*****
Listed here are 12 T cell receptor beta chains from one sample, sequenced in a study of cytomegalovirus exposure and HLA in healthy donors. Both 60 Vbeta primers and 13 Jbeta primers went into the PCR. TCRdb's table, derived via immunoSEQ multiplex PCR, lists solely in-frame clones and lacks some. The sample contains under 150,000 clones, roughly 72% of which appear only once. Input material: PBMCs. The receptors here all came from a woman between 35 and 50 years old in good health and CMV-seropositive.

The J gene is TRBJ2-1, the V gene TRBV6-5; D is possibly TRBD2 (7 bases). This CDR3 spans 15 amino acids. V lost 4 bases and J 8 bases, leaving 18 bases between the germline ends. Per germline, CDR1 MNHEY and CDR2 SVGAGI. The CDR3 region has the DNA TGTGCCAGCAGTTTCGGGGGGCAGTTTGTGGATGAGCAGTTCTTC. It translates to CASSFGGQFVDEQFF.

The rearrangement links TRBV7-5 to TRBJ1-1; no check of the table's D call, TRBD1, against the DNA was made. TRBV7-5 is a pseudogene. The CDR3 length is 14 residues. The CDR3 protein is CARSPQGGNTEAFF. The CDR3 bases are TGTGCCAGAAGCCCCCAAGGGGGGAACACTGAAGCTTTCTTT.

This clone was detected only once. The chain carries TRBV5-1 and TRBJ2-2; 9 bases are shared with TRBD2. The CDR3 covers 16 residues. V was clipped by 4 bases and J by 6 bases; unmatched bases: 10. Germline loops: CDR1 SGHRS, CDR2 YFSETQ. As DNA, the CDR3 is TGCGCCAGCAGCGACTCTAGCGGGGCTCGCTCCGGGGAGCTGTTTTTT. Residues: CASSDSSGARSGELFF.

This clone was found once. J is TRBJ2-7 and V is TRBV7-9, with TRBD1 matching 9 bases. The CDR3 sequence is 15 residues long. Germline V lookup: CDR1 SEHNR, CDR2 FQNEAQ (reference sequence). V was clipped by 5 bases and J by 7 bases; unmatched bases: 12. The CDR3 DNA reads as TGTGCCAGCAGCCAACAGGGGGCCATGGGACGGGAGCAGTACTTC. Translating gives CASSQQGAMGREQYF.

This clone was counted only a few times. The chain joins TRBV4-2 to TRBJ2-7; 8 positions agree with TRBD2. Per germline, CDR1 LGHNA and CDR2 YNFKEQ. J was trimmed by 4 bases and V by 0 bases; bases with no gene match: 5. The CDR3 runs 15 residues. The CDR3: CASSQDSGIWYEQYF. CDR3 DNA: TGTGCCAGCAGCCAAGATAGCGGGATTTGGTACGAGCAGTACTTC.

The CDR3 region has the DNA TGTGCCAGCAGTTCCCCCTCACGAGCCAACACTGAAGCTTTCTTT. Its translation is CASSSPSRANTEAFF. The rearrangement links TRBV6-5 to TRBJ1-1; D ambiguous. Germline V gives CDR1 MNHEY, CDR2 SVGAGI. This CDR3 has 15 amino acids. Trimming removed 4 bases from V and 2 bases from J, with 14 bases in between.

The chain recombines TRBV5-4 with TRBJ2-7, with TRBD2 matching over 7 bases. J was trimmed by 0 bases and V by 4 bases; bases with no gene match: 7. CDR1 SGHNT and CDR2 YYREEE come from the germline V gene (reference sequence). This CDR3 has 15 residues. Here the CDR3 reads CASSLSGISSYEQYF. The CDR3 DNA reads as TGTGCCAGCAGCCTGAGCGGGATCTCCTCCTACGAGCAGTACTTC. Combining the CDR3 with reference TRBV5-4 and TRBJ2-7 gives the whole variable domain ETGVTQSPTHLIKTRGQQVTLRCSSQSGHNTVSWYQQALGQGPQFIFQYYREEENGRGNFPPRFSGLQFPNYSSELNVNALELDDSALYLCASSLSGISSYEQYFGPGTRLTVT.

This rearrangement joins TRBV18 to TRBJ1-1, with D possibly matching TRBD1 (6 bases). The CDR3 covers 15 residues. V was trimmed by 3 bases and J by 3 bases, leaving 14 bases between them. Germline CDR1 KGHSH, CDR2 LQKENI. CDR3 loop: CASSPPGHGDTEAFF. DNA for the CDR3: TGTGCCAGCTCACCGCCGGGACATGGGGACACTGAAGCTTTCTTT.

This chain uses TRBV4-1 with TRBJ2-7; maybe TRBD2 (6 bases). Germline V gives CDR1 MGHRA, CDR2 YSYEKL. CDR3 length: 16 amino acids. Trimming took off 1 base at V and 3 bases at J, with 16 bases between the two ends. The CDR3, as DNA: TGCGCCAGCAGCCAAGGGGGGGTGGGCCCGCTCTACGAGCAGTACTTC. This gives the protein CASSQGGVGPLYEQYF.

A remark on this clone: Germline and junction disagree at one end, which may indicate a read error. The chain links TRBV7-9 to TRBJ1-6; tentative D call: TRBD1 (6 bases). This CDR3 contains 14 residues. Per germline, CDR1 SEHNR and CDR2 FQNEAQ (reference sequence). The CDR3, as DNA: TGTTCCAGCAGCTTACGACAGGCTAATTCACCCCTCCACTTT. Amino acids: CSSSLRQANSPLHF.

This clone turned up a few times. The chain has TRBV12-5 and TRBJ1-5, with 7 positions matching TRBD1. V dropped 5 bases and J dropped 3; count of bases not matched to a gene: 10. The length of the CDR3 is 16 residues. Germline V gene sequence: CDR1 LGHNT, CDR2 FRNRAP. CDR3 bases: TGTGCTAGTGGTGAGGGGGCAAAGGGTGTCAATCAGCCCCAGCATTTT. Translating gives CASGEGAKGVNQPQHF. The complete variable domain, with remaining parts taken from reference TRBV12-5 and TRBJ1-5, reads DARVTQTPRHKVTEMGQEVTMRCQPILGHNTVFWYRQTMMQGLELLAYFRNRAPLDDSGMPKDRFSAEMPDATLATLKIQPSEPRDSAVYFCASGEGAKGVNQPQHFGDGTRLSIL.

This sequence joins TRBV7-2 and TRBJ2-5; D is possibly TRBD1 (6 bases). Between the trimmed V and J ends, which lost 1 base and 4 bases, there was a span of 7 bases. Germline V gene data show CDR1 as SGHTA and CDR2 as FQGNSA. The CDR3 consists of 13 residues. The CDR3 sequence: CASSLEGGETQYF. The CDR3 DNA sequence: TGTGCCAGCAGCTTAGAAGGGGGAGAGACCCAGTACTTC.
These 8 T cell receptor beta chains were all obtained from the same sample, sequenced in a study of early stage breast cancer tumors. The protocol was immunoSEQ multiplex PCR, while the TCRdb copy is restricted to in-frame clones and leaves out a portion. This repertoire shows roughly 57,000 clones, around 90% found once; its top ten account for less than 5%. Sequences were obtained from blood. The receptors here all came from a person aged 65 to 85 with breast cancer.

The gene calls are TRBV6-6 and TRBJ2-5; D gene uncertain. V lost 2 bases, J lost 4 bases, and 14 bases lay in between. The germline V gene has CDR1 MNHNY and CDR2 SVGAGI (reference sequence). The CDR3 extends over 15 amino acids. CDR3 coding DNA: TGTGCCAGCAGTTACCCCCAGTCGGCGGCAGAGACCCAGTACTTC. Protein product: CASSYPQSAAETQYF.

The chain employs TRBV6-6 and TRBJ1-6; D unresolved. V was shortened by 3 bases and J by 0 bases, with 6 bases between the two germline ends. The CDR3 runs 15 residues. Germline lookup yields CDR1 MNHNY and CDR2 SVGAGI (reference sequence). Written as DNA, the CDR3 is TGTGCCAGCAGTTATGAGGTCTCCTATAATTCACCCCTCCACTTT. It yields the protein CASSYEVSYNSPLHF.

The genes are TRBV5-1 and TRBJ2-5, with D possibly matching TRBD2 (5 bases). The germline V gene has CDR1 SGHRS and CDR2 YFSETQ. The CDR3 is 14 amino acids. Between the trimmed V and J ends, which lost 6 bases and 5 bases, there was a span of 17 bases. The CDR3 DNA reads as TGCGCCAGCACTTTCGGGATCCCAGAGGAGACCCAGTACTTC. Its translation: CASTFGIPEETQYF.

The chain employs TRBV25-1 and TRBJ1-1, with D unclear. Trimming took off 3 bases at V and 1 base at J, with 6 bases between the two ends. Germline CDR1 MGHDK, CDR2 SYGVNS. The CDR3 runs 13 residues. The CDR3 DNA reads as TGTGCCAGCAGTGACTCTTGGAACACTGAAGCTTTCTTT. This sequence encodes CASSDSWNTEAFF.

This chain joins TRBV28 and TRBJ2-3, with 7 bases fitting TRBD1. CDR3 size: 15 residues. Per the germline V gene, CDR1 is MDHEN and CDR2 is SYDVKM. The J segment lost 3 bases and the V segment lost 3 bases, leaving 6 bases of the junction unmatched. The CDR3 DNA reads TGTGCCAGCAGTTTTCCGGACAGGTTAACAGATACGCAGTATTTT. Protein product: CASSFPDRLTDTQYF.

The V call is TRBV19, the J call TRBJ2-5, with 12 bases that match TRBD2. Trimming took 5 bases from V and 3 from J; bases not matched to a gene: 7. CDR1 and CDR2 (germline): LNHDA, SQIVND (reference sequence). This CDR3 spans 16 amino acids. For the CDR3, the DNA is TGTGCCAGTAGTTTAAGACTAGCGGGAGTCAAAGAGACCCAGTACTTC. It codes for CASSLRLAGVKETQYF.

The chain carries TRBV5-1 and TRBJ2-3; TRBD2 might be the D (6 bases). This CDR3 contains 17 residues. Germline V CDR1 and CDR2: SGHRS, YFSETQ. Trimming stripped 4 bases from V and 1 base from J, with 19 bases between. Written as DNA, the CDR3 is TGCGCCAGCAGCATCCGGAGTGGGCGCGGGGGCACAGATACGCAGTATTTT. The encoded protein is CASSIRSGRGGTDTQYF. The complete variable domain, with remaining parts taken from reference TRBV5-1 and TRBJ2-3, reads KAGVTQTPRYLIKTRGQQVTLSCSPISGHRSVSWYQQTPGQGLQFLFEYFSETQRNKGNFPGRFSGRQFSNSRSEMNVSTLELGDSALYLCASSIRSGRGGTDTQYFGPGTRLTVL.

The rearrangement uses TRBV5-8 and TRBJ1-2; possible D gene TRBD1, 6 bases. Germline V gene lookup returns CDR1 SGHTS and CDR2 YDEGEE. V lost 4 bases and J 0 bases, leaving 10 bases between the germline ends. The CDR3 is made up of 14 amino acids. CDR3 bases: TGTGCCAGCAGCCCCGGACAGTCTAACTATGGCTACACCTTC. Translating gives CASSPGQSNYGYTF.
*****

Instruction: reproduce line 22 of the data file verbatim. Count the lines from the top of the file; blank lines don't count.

The rearrangement uses TRBV5-8 and TRBJ1-2; possible D gene TRBD1, 6 bases. Germline V gene lookup returns CDR1 SGHTS and CDR2 YDEGEE. V lost 4 bases and J 0 bases, leaving 10 bases between the germline ends. The CDR3 is made up of 14 amino acids. CDR3 bases: TGTGCCAGCAGCCCCGGACAGTCTAACTATGGCTACACCTTC. Translating gives CASSPGQSNYGYTF.